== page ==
Why Churches Should Have Meaningful Membership


Church membership is a concept that while not explicitly articulated in the Scriptures is assumed and supported. Many of the New Testament letters were written to local congregations with instructions as to how they were to deal with their life together (for example, 1 and 2 Corinthians, Galatians, and Philippians). Even though church membership is common in churches today and throughout history, I’ve found it helpful to broaden out the answer to help fill out my reasons for why we have church membership.

Is church membership biblical? Is it important? Yes, I believe so. Here are four main reasons why.

First, there are theological reasons. In other words, there are certain truths about who God is and what he has done that require membership language and the practice of membership.

When God caused you to be born-again, he established a new relationship with you. Formerly, you and I were separated from God in our rebellion, but God, being rich in mercy (Eph. 2:4), has made us alive and brought us into his family by “adopting us to himself as sons through Jesus Christ” (Eph 1:5). By grace, “He has delivered us from the domain of darkness and transferred us to the kingdom of his beloved Son” (Col. 1.13). Those who were formerly far off “have been brought near by the blood of Christ”  (Eph. 2:13). To say that we are part of the kingdom of Christ, the body of Christ, the people of God, or God’s family is another way of saying we have become members of the church. This is why 1 Corinthians 12:13 tells us that “in one Spirit we were all baptized into one body.”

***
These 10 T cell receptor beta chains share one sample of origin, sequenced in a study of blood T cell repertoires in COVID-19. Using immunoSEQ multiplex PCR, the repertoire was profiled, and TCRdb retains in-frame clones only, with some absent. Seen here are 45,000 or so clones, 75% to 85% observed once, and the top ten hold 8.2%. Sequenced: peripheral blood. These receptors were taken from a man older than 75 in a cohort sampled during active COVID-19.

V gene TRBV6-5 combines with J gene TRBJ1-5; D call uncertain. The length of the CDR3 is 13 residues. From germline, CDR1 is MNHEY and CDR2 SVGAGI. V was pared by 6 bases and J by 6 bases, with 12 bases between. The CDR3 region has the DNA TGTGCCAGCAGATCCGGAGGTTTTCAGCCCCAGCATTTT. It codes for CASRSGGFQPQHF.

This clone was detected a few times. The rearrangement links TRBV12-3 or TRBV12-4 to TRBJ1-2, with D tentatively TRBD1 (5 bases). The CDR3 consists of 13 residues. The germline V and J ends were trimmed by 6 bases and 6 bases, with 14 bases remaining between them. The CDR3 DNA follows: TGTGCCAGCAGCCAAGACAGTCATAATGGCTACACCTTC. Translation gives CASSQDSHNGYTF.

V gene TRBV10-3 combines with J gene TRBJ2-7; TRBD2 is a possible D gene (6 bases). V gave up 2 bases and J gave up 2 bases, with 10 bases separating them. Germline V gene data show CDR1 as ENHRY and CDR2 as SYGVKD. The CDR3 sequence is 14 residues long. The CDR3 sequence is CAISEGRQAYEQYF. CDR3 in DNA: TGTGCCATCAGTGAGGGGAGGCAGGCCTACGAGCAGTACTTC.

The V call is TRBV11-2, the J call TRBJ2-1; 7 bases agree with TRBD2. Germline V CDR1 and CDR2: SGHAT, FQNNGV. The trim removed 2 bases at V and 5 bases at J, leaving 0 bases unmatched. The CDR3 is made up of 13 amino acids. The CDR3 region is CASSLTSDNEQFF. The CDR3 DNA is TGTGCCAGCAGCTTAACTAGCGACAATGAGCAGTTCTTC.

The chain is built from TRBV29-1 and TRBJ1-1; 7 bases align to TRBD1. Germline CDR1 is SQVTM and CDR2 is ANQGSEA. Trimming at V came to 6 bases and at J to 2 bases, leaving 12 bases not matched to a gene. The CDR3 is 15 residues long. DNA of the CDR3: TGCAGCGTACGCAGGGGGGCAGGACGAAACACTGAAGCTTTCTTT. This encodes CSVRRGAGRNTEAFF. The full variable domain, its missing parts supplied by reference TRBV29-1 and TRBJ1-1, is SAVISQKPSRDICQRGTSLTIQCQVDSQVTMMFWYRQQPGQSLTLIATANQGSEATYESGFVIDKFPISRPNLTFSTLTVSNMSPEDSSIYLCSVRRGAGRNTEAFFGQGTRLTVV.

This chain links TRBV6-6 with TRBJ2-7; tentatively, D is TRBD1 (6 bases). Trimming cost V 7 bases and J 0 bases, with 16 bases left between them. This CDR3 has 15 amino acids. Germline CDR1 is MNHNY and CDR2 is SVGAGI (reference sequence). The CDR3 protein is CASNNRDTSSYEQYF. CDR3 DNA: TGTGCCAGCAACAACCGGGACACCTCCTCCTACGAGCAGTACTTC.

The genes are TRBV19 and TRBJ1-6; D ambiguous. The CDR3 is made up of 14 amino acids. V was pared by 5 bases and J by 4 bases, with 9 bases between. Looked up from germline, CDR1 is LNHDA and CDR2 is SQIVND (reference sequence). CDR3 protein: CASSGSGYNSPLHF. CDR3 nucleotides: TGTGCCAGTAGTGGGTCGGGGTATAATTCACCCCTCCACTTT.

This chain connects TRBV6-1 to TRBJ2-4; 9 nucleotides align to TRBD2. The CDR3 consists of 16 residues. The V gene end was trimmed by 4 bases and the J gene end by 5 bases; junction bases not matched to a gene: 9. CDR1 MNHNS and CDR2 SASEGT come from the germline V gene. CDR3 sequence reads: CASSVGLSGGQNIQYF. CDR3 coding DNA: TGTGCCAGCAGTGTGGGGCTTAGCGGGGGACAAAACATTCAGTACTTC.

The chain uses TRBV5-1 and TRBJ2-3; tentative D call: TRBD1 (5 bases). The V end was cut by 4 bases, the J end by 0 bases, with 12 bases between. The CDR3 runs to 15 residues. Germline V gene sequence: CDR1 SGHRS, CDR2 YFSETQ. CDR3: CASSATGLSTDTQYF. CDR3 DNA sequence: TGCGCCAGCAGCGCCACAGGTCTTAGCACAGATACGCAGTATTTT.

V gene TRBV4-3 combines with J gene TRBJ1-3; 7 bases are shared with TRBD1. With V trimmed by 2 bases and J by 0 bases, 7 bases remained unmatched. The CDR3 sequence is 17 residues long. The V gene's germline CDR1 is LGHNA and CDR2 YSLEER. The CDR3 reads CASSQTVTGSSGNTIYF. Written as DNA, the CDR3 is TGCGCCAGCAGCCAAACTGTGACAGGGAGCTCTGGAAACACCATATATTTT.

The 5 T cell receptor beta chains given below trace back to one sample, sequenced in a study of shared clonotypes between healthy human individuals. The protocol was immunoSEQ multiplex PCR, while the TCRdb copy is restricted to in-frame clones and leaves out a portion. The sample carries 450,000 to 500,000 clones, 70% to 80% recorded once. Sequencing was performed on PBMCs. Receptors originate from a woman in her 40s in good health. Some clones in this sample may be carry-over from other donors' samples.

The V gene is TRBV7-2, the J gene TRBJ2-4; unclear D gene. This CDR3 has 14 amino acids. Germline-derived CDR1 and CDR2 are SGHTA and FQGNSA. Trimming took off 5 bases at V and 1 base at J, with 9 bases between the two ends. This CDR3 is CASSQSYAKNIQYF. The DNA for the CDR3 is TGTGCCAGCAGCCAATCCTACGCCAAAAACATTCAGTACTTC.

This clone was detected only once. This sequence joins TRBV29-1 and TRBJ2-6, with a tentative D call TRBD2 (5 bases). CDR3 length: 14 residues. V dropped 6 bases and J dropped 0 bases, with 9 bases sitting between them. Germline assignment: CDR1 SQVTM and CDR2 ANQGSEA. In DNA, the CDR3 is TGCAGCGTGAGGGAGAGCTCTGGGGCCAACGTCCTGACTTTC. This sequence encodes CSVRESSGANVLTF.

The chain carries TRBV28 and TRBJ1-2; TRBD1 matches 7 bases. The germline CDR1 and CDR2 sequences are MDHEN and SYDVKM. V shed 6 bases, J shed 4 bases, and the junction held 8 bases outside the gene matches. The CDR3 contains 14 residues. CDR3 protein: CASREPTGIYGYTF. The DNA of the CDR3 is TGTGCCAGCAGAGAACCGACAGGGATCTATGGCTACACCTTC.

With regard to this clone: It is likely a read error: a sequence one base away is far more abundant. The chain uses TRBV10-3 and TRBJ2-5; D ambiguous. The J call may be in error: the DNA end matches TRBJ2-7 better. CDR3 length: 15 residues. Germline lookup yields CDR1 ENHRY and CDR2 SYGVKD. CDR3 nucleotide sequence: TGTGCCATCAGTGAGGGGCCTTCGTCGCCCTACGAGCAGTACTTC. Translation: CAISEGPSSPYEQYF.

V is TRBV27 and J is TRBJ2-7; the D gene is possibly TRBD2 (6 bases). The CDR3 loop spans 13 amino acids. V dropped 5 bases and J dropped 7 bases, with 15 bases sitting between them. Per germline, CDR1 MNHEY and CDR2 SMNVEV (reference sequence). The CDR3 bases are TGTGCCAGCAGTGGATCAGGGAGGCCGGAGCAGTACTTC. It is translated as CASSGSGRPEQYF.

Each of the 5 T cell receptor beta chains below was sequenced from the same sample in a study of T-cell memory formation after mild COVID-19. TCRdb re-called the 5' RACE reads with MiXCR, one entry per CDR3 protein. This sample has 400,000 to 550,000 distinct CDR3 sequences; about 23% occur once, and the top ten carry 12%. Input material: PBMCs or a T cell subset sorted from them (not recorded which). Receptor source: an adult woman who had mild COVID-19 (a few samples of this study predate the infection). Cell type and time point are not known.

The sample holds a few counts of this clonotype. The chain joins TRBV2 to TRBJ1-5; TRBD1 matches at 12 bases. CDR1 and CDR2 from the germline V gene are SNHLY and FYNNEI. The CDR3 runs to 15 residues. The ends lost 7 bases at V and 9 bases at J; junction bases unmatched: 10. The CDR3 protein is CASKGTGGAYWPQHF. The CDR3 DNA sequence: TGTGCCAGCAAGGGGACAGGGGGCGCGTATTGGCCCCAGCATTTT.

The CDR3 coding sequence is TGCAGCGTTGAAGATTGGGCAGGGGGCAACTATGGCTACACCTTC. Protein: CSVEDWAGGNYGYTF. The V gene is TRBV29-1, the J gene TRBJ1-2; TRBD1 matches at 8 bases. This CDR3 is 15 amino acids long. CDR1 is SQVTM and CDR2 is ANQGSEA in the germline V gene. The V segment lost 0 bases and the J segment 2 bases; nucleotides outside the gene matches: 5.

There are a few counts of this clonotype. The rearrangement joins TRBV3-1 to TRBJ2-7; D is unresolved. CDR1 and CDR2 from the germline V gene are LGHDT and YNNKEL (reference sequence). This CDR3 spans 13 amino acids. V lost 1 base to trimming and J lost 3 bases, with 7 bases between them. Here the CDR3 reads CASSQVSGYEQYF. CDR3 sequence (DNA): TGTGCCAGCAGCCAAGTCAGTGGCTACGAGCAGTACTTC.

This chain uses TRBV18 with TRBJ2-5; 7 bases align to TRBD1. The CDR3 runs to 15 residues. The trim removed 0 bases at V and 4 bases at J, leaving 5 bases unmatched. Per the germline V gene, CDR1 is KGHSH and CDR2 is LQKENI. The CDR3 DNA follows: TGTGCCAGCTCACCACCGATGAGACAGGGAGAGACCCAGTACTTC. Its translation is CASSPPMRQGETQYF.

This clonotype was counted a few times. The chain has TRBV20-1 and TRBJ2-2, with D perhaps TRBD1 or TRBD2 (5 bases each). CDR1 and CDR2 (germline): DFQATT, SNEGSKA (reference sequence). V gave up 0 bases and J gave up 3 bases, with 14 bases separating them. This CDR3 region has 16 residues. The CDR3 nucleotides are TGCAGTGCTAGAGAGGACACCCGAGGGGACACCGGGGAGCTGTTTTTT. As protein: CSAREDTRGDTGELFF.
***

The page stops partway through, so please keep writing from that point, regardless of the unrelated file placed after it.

Membership in God’s universal or collective church happens when God the Holy Spirit unites us spiritually to the body of Christ throughout history. However, membership in the local church happens when we unite together with other believers in a physical location. This is what I am emphasizing here. Church membership in a local church presupposes and necessitates membership in the universal church through conversion. Church membership reflects the theological truth of the gospel.

Second, there are covenantal reasons. A covenant is an agreement or a relationship with obligations. Most commonly we think of the marriage covenant. There is an agreement between a husband and a wife that has obligations pledged or vowed to one another. The relationship is undergirded by an oath. When we become a Christians, we become a part of the New Covenant. The New Covenant is the legal oath that God has made with his people. In a nutshell, God promises to be our God, forgive our sin, give us his Spirit, write his law upon our hearts, and dwell with us forever. Our response, upon entering into this covenant, is that we will follow him and be faithful to him. In other words, to use the language of Jeremiah, “I will be their God, and they shall be my people.” (Jer. 31:34)

This probably seems straight-forward. You become a Christian, and things change. You have a relationship with God that brings a responsibility to follow him. But we often forget that this covenantal relationship with God also brings us into a relationship with others, where we also have responsibilities. In other words, God has not only called us into a covenantal relationship with himself but also with others. This is why we must have church membership. When we join a church, we agree, or pledge, or promise together to take responsibility for one another. We agree to a set of doctrinal specifics. We agree to work together to advance the gospel. Membership expresses our covenantal relationship.